Responsive Web Design and how it works?

What do you mean by Responsive Web Design?

This is an approach that suggests designers’ design and develops in a certain way so that it responds to the nature of the user, the environment he is using, and the platform he is using. This approach utilizes a flexible set of images and layout with the help of strong media queries. As your audience will be switching from their desktop to android, the website will be changing its resolution depending on the size and abilities of the script.

What is the concept behind the Responsive Web Design?

Just like architecture, a web design must be responsive enough to adjust quickly, as it won’t have custom remedies for specific types of users. As web designs that are responsive need an abstract level of thinking. But one shouldn’t mistake web design to be only used for adjusting screen resolution or resizing images. As it gives us a new approach to understanding design.

Image

One of the biggest issues that need to be solved right now is better working with images when it comes to web design. You will find a varied list of techniques that you can use to resize images properly and can be easily completed. If no other width-based image overrides this rule, then almost all images load in its real size of the viewing area. You have to make sure that the utmost width of the image is a hundred percent of the width of the browser so that it becomes the same percent narrower in respect to the image. However, you can’t declare the dimensions of the image in the code but you can let the browser resize them as and when necessary. It’s an easy and simple way to resize the images by using just the following CSS command:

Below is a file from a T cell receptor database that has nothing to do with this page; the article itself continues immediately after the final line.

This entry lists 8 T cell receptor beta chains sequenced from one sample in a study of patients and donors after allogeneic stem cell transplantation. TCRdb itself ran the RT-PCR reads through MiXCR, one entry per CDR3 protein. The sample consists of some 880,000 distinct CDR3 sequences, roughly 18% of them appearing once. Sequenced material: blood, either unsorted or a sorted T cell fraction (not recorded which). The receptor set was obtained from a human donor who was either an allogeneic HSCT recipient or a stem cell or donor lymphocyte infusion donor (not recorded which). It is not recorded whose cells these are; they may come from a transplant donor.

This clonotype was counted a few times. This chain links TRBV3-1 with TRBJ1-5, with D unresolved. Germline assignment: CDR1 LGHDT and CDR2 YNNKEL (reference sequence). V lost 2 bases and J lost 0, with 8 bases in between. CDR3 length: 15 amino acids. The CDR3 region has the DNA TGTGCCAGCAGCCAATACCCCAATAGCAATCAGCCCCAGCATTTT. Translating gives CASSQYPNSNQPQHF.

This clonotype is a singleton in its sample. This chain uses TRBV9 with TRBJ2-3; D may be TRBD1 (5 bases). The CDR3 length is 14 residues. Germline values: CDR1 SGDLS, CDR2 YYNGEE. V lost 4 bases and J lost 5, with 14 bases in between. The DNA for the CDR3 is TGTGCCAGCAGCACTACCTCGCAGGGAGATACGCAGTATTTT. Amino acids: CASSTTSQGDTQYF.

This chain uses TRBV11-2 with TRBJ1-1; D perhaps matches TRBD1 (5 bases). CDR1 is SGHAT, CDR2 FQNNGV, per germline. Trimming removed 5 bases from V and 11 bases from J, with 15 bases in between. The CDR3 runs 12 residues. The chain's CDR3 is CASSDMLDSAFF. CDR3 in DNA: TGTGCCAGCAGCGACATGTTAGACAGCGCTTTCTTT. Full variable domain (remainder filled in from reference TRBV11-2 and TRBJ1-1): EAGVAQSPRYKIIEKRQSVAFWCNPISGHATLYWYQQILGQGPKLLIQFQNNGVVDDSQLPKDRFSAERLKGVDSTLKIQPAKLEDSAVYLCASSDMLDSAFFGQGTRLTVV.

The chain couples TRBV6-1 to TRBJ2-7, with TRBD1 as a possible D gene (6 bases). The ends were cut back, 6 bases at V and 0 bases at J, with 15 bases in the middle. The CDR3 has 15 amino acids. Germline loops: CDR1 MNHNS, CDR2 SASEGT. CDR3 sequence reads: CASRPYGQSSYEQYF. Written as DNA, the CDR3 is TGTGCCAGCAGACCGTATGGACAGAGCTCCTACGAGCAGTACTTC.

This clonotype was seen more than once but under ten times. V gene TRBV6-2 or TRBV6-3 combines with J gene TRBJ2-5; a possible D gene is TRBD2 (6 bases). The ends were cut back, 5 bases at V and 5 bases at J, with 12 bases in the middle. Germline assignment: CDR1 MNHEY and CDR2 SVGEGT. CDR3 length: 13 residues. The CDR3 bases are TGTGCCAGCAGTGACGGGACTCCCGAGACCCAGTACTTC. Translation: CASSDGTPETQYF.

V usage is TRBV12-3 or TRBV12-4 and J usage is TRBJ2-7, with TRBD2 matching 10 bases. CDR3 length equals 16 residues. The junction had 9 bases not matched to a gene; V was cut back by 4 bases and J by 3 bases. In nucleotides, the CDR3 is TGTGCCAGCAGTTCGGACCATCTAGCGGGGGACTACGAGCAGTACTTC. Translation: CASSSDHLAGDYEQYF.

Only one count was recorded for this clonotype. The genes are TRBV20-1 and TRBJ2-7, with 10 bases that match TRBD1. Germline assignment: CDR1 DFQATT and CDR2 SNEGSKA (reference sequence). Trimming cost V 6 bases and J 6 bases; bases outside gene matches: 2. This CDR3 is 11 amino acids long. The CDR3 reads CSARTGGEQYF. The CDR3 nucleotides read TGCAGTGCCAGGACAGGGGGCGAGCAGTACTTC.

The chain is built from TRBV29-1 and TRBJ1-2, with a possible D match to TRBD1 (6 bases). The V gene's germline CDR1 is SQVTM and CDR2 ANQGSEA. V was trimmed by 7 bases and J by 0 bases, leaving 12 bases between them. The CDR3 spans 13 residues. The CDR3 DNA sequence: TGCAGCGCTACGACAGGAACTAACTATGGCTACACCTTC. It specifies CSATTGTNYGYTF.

image{max-width:100%};

The image on our website in first image and second changes as the size of the screen changes

Media Queries

At times due to needing extreme size changes, we have to change the whole Layout by adding a new stylesheet or with the help of CSS media query. This won’t be causing any issue as most of the styles will be as it is, while only a few of the stylesheets will take the new updates on and move around the elements and the dimensions. Suppose if you take an example, you have one main style sheet that will be used to define all the elements that add structure to the sheet. A CSS media query looks like this:

@media only screen and (min-width: 480px) and (max-width: 1200px) {

/*CSS rules that will be applied to mentioned screen sizes*/

}

Font Size

Imagine the font size you see on your mobile phone is also used for your desktop. Only way you can comfortably read that text is if you put your desktop screen in your lap, which as you may assume is not practical. Always keep in mind to change the size of font corresponding to the change in screen size.

Font size difference in Mobile (on left) and Desktop (on right)

Scalable media

Use media like images that doesn’t lose their clarity when size of the screen is increased. As you see, most of the images starts to distort when they are zoomed beyond a specific size. The solution for this is using SVG (Scalable Vector Graphics) format images. SVGs, unlike JPGs and PNGs, remains intact even if screen size changes.

PNG image on left with 100px and on right with 200px

Content Abstraction

It’s quite reasonable to make all the elements present in your webpage shrink so that it fits everything present in the website when your screen gets smaller in size. However, reducing the size of the elements present on the screen when screens get smaller isn’t the best option. You can utilize practices like better navigation by throwing light more on the content, and using lists instead of a large number of columns for mobile browsers.

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